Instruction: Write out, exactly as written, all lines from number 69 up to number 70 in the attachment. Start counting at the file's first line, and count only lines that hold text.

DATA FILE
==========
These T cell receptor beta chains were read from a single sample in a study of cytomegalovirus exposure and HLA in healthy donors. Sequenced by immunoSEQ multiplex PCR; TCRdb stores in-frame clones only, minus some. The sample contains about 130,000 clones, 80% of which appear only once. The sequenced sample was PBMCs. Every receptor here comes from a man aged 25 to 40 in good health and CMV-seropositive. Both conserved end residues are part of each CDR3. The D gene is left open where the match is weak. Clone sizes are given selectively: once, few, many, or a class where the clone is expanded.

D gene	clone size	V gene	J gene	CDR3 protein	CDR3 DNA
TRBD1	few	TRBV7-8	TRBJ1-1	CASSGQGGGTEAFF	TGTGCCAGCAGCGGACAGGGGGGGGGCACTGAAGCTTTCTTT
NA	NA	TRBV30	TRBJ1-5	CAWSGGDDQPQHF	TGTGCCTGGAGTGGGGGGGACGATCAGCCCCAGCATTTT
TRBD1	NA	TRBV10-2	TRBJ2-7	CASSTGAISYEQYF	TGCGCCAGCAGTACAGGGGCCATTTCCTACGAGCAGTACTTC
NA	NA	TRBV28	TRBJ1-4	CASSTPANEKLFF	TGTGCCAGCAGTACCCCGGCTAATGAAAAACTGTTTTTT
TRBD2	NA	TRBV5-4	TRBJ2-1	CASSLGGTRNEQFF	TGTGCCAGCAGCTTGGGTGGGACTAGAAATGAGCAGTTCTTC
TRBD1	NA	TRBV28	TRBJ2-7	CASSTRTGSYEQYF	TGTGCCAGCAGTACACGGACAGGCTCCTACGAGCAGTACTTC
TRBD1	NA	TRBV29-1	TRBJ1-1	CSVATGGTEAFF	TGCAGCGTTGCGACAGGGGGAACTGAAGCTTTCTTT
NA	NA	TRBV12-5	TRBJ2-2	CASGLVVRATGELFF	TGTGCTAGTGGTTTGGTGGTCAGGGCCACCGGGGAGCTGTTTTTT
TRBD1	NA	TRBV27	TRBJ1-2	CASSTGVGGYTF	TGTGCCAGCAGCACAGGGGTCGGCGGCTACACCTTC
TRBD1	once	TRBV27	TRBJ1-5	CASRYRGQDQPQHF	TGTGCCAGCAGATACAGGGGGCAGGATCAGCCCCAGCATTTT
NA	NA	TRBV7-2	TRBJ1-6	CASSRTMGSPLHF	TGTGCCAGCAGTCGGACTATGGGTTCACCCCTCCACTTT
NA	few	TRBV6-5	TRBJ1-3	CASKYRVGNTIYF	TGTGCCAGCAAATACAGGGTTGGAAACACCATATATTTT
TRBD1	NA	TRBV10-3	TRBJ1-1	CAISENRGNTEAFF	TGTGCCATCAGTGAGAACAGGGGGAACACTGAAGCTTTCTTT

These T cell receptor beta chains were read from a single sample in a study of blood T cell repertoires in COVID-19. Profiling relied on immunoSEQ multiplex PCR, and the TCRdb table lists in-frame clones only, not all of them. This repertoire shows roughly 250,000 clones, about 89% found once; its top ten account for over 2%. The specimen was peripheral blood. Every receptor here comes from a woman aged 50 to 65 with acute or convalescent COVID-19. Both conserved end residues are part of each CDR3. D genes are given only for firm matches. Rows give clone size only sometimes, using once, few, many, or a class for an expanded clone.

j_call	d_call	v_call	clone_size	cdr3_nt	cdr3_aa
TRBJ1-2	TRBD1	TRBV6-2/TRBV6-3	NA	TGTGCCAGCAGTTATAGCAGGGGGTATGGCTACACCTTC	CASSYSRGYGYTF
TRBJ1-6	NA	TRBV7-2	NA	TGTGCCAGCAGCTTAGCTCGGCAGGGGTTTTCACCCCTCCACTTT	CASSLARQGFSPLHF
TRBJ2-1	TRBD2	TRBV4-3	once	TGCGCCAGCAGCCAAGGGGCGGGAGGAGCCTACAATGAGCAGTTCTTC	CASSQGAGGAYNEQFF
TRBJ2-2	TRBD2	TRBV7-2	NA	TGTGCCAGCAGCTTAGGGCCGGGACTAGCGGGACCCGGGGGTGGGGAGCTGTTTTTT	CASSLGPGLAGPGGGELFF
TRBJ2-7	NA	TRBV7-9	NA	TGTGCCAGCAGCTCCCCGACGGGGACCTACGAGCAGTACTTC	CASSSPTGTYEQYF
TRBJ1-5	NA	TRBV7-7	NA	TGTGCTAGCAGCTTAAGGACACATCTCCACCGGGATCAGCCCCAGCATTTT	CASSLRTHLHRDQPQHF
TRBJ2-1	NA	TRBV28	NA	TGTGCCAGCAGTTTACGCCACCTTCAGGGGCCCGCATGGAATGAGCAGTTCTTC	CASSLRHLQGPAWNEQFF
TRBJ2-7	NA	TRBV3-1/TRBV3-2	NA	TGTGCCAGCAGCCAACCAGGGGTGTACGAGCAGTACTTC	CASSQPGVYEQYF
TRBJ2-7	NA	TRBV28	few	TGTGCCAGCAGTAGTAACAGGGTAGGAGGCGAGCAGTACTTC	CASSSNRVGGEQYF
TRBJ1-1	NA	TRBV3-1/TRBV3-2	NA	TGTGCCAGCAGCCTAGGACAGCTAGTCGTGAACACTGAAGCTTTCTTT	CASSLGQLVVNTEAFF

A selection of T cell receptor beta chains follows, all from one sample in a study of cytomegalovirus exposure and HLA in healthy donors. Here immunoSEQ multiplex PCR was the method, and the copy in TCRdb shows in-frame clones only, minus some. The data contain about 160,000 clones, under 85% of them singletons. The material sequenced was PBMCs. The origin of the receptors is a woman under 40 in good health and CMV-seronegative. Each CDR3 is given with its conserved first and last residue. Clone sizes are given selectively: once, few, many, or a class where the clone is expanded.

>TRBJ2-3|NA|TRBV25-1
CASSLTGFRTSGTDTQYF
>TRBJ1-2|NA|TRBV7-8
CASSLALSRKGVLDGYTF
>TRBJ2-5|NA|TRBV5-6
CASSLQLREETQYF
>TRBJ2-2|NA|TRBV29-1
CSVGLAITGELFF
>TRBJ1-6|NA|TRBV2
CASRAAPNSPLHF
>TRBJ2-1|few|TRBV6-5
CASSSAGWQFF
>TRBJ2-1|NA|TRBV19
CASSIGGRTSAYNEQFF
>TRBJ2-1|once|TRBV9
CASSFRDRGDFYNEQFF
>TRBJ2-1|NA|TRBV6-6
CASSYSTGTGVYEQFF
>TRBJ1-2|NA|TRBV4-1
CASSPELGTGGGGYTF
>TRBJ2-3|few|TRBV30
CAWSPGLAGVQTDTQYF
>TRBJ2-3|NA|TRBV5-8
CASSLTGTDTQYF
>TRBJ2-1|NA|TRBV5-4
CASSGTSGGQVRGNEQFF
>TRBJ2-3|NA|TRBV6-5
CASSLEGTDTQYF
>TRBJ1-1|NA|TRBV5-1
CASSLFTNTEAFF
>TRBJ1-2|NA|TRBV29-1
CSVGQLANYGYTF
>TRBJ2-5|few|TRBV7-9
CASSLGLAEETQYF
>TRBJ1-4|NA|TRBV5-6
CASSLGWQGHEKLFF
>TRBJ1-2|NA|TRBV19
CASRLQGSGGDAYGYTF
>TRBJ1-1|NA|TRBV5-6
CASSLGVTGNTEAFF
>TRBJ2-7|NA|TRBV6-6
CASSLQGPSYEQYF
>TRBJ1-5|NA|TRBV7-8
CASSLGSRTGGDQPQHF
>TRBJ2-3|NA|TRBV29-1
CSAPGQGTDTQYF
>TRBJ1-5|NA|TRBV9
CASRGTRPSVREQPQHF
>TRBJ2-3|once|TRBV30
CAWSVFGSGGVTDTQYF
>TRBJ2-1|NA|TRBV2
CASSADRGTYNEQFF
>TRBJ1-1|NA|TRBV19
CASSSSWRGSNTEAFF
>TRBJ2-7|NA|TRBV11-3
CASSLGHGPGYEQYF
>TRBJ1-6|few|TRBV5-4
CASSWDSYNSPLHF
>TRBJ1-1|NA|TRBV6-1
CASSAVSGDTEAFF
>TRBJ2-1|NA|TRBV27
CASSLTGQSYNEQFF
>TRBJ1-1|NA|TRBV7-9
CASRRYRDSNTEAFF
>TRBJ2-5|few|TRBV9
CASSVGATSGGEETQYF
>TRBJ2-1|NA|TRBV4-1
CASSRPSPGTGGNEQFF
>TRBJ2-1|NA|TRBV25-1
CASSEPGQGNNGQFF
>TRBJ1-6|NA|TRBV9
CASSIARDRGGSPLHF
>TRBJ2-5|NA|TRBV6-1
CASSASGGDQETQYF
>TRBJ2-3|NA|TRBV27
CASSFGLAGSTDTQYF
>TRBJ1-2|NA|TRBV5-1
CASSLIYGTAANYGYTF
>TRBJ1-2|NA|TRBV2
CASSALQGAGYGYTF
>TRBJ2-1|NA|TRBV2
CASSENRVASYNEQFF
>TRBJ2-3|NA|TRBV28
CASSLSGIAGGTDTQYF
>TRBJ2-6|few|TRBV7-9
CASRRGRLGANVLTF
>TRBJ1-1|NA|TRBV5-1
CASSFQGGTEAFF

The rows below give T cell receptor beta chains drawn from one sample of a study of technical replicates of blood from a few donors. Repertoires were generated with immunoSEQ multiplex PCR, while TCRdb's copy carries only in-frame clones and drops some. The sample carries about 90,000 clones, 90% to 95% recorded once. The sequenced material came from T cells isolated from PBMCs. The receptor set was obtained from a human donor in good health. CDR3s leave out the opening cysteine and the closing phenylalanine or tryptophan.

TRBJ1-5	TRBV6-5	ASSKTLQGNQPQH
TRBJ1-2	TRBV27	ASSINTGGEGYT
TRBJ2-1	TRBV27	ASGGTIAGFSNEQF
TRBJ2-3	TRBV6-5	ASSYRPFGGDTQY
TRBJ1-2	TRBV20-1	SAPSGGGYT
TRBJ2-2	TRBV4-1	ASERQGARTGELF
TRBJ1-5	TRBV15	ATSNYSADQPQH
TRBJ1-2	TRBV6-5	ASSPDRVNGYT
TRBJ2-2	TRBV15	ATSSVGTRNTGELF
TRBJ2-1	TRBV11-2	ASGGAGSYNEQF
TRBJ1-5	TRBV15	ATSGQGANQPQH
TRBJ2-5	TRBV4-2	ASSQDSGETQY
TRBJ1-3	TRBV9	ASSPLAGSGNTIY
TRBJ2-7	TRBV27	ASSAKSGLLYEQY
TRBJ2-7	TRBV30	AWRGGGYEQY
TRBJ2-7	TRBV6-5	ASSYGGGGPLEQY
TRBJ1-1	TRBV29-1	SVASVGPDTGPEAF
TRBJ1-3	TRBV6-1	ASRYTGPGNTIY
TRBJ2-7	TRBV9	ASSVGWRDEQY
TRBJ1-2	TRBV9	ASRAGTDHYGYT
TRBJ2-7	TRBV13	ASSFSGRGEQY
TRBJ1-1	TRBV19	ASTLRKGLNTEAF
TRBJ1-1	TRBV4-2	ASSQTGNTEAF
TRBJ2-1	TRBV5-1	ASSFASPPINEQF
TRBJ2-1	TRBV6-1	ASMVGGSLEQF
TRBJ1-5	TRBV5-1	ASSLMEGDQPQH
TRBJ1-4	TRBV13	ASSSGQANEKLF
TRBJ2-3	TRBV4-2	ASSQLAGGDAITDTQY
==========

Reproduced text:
>TRBJ2-7|NA|TRBV6-6
CASSLQGPSYEQYF